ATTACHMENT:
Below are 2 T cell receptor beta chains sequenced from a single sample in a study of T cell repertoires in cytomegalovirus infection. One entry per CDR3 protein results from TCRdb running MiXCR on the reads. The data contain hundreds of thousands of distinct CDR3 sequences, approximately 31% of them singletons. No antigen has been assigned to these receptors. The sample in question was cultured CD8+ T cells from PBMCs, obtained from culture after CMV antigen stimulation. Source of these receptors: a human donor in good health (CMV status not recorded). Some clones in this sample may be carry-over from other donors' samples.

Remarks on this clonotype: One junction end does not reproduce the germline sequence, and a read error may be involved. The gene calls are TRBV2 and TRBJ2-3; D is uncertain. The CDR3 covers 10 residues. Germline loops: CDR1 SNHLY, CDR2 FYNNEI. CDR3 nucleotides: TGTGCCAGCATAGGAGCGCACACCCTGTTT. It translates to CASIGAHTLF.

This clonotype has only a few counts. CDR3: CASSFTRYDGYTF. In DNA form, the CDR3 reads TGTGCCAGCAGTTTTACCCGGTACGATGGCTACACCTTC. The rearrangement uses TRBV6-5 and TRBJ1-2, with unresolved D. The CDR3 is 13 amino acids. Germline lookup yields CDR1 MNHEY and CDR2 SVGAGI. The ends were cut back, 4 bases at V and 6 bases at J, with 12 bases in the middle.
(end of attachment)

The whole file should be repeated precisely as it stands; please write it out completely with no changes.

Below are 2 T cell receptor beta chains sequenced from a single sample in a study of T cell repertoires in cytomegalovirus infection. One entry per CDR3 protein results from TCRdb running MiXCR on the reads. The data contain hundreds of thousands of distinct CDR3 sequences, approximately 31% of them singletons. No antigen has been assigned to these receptors. The sample in question was cultured CD8+ T cells from PBMCs, obtained from culture after CMV antigen stimulation. Source of these receptors: a human donor in good health (CMV status not recorded). Some clones in this sample may be carry-over from other donors' samples.

Remarks on this clonotype: One junction end does not reproduce the germline sequence, and a read error may be involved. The gene calls are TRBV2 and TRBJ2-3; D is uncertain. The CDR3 covers 10 residues. Germline loops: CDR1 SNHLY, CDR2 FYNNEI. CDR3 nucleotides: TGTGCCAGCATAGGAGCGCACACCCTGTTT. It translates to CASIGAHTLF.

This clonotype has only a few counts. CDR3: CASSFTRYDGYTF. In DNA form, the CDR3 reads TGTGCCAGCAGTTTTACCCGGTACGATGGCTACACCTTC. The rearrangement uses TRBV6-5 and TRBJ1-2, with unresolved D. The CDR3 is 13 amino acids. Germline lookup yields CDR1 MNHEY and CDR2 SVGAGI. The ends were cut back, 4 bases at V and 6 bases at J, with 12 bases in the middle.